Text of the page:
A Social Impact Bond fully achieves its outcomes: is that success? - MAZE - Decoding Impact

A Social Impact Bond fully achieves its outcomes: is that success?

This is not a story about how success means different things to different people. It is a story of how a project that fully delivered its intended social outcomes might be at risk of not meeting the most important one.

Projeto Família® is implemented by MDV (Movimento Defesa da Vida), a Portuguese non-profit organisation. Their intervention prevents the institutionalization of children and young people at risk, through the development of parental and relational skills and the preparation for self-sufficiency within the family home.

There are several features that distinguish this intervention from others that tackle the same social challenge:

  1. The focus is the family and not just the child. The underlying assumption is that children’s behaviour is often a manifestation of the context they live in. This means that working with the family is essential to improve on what usually are just signs of a more deeply rooted problem, within the household.
  • The intervention takes place inside the family’s home. Rather than having families attend office hours, the case workers ask permission to visit the family’s home. This method allows the case worker to learn the family’s routines. It makes them feel safer and more in control of the setting and allows for a trust-based relationship with the case worker.
  • The case workers only work with two families at a time and are available 24/7. During the intensive part of the intervention, which lasts for six weeks, each case worker only works with two families, allowing them to always be available to respond to family needs and requests, as well as act in emergency situations. This is essential to deescalate situations of danger and stress, as well as to reinforce a stronger bond with the family.

In order to learn more about Projeto Família® in Porto see here and to know more about the original methodology being replicated, see here.

Even though MDV had been deploying this intervention for over 25 years, they had yet to try to implement it following all the characteristics of the original methodology. Funding restrictions had often forced them to bend and adopt their approach.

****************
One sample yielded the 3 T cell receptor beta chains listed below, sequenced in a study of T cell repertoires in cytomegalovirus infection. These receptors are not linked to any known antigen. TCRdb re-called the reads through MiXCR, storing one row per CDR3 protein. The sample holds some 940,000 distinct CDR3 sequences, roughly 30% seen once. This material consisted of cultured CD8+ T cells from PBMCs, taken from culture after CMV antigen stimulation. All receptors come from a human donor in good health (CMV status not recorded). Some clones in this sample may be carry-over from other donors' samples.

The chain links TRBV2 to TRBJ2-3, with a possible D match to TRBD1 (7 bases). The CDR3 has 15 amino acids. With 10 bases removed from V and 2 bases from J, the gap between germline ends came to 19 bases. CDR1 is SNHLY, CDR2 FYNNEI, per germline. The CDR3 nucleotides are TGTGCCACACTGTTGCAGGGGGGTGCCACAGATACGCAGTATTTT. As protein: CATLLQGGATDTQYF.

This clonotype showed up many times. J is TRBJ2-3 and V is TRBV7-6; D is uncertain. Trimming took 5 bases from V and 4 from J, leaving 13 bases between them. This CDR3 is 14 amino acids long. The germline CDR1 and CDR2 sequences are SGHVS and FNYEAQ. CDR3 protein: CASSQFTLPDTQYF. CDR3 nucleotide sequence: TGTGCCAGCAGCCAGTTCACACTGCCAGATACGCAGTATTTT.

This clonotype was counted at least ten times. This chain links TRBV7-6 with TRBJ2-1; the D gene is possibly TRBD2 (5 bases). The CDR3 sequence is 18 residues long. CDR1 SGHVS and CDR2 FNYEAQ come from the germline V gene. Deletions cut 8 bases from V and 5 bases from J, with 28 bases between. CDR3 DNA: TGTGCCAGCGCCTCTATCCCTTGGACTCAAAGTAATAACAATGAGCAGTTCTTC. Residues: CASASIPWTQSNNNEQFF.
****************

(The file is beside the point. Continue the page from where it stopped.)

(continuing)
The opportunity to try the original methodology emerged when Portugal Inovação Social (EMPIS) made available a €15 million instrument to pay for outcomes, through social impact bonds. Portugal Inovação Social is a government initiative aimed at promoting social innovation and stimulating the social investment market in Portugal. It leverages on investment from European Union Structural Funds, as part of the Portugal 2020 Partnership Agreement.

In 2017, MAZE structured a Social Impact Bond (SIB) for Projeto Família® together with the Calouste Gulbenkian Foundation and Montepio Bank as investors and EMPIS as the outcome payer, to finance the implementation of this intervention in Porto.

An unusual feature of this SIB is that the outcome payer is not the Social Security Institute, which is the public sector entity Portugal that is responsible for public policy in the thematic area of children and youth at risk. However, the Social Security followed the implementation of the project closely through regular review meetings.

After its full implementation, the SIB reached all its nine outcomes in 2021. According to the outcome-based contract, there were nine cohorts of 20 children each. For the result to be achieved, each cohort needed 60% of the children to remain with their families, for the 9 months following the end of the intensive intervention. This result was assessed by Social Security teams, based on their official records. The overall preservation rate of the project was 91%, with 163 children out of 180, remaining with their families.